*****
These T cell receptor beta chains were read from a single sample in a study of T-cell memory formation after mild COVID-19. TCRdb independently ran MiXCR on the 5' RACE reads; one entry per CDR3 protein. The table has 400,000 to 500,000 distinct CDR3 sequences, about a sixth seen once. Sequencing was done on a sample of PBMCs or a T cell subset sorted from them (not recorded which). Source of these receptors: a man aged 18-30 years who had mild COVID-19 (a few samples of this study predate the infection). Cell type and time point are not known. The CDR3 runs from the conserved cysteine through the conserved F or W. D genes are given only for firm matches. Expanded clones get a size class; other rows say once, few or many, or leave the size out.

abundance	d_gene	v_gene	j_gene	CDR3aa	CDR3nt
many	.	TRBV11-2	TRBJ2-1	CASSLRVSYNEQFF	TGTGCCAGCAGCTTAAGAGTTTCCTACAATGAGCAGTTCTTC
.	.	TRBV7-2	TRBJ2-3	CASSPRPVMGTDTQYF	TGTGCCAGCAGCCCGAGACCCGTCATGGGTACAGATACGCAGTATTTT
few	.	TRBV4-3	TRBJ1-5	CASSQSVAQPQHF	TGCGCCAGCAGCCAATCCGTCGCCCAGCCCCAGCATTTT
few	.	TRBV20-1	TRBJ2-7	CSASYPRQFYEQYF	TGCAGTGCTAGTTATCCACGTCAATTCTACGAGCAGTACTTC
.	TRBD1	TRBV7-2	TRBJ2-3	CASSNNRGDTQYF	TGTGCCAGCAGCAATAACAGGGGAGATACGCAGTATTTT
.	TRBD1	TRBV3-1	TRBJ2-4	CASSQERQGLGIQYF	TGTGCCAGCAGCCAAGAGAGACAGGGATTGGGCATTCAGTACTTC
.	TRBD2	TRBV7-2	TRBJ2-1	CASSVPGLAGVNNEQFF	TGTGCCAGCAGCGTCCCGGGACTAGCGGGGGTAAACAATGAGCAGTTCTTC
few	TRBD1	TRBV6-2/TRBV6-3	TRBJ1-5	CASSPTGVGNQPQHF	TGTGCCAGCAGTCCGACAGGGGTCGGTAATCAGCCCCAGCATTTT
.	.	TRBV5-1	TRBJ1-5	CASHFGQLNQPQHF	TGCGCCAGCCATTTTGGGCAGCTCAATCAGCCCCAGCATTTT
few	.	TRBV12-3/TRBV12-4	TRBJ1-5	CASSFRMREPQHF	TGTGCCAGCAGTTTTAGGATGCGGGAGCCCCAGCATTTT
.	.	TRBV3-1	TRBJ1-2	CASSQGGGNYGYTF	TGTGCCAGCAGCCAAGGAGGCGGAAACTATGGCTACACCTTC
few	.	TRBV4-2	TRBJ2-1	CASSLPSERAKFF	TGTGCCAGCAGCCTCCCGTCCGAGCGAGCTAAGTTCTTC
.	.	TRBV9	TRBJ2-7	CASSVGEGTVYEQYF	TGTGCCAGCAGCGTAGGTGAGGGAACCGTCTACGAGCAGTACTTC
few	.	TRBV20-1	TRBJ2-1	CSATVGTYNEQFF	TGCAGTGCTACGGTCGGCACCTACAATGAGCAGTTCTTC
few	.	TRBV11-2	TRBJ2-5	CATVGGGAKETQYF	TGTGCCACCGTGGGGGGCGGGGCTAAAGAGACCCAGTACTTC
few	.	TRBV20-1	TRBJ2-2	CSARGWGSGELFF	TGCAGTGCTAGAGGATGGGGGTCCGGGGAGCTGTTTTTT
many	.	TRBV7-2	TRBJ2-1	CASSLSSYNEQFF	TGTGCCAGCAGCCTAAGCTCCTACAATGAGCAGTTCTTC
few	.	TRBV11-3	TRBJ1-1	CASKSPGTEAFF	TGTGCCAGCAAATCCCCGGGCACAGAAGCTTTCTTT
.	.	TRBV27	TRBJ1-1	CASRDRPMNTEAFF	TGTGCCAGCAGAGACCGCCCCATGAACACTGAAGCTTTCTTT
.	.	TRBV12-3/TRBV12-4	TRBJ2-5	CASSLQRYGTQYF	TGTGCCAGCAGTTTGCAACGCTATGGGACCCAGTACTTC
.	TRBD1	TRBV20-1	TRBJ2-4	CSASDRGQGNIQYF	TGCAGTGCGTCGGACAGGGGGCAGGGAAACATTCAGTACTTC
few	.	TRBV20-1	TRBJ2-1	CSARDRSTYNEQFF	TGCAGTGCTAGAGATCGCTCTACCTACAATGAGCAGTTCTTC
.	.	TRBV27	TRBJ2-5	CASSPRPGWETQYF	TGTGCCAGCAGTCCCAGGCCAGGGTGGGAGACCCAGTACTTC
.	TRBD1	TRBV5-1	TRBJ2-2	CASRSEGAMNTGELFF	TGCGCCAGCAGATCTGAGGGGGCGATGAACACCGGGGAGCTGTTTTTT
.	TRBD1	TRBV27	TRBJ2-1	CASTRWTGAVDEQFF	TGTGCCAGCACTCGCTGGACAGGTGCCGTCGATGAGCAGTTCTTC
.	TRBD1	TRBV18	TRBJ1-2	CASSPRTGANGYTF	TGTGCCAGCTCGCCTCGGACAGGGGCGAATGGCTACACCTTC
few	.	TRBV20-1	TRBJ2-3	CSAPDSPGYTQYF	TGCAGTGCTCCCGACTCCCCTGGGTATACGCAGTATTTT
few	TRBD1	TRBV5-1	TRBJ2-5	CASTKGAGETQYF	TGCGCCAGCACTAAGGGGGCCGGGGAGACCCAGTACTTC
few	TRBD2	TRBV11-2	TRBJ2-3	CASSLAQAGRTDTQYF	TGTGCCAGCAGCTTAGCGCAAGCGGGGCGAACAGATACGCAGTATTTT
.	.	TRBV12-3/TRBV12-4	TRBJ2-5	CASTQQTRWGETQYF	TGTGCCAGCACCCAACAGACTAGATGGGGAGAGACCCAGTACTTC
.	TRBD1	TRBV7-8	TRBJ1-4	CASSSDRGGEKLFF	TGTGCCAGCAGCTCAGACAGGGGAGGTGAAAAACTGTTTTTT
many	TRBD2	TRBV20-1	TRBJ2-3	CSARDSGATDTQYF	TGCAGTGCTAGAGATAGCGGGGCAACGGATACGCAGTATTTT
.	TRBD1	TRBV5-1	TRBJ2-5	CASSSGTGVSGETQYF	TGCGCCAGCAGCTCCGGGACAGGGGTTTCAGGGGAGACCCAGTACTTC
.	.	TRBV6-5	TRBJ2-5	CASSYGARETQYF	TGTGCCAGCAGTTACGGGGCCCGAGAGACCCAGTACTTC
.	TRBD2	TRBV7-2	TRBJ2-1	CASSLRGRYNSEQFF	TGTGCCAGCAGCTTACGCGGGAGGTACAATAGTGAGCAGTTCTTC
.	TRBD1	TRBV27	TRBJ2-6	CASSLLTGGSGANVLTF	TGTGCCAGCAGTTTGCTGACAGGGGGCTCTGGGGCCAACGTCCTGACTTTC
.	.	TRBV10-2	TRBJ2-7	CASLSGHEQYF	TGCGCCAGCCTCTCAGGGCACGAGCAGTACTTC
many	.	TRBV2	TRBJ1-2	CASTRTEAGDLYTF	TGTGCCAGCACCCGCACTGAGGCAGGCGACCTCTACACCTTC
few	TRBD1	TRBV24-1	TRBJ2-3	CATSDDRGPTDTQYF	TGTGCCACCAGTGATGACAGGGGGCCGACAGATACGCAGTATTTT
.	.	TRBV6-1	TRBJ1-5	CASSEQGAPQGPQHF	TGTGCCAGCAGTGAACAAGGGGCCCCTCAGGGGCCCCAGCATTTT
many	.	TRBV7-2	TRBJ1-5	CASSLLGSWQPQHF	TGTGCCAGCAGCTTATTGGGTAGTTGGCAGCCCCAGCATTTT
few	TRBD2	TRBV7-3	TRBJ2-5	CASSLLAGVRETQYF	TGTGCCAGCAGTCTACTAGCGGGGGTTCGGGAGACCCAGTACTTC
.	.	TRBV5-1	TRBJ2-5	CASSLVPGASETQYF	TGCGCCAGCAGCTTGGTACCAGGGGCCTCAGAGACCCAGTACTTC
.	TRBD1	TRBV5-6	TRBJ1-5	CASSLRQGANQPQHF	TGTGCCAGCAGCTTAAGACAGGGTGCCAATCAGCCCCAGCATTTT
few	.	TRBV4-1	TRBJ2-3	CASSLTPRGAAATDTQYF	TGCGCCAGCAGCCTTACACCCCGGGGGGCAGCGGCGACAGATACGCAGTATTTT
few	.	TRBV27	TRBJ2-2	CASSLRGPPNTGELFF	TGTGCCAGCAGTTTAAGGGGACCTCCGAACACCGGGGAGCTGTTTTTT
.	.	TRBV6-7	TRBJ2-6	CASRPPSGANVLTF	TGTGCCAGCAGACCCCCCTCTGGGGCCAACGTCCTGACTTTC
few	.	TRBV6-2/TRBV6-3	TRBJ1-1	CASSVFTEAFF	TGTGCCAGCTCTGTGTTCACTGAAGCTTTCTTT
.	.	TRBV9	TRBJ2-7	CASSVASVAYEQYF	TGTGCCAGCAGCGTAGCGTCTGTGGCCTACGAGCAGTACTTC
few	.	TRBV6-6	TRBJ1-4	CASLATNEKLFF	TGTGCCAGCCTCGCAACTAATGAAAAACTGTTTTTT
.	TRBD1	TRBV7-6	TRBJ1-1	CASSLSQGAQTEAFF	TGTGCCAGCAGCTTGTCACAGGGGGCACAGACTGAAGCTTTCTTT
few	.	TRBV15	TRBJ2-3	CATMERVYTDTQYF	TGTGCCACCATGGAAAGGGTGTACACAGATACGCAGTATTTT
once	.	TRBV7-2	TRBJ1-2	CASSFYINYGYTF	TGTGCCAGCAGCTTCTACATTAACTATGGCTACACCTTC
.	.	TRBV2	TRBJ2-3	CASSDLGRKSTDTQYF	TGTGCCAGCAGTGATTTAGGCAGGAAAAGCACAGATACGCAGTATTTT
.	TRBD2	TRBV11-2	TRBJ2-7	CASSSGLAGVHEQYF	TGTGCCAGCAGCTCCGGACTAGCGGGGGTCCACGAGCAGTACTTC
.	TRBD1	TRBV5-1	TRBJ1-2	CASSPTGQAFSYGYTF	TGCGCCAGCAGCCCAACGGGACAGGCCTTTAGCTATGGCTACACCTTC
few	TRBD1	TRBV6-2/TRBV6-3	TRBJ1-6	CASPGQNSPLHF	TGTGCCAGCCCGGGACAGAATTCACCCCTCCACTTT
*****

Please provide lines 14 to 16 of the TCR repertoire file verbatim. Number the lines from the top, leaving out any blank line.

few	.	TRBV4-2	TRBJ2-1	CASSLPSERAKFF	TGTGCCAGCAGCCTCCCGTCCGAGCGAGCTAAGTTCTTC
.	.	TRBV9	TRBJ2-7	CASSVGEGTVYEQYF	TGTGCCAGCAGCGTAGGTGAGGGAACCGTCTACGAGCAGTACTTC
few	.	TRBV20-1	TRBJ2-1	CSATVGTYNEQFF	TGCAGTGCTACGGTCGGCACCTACAATGAGCAGTTCTTC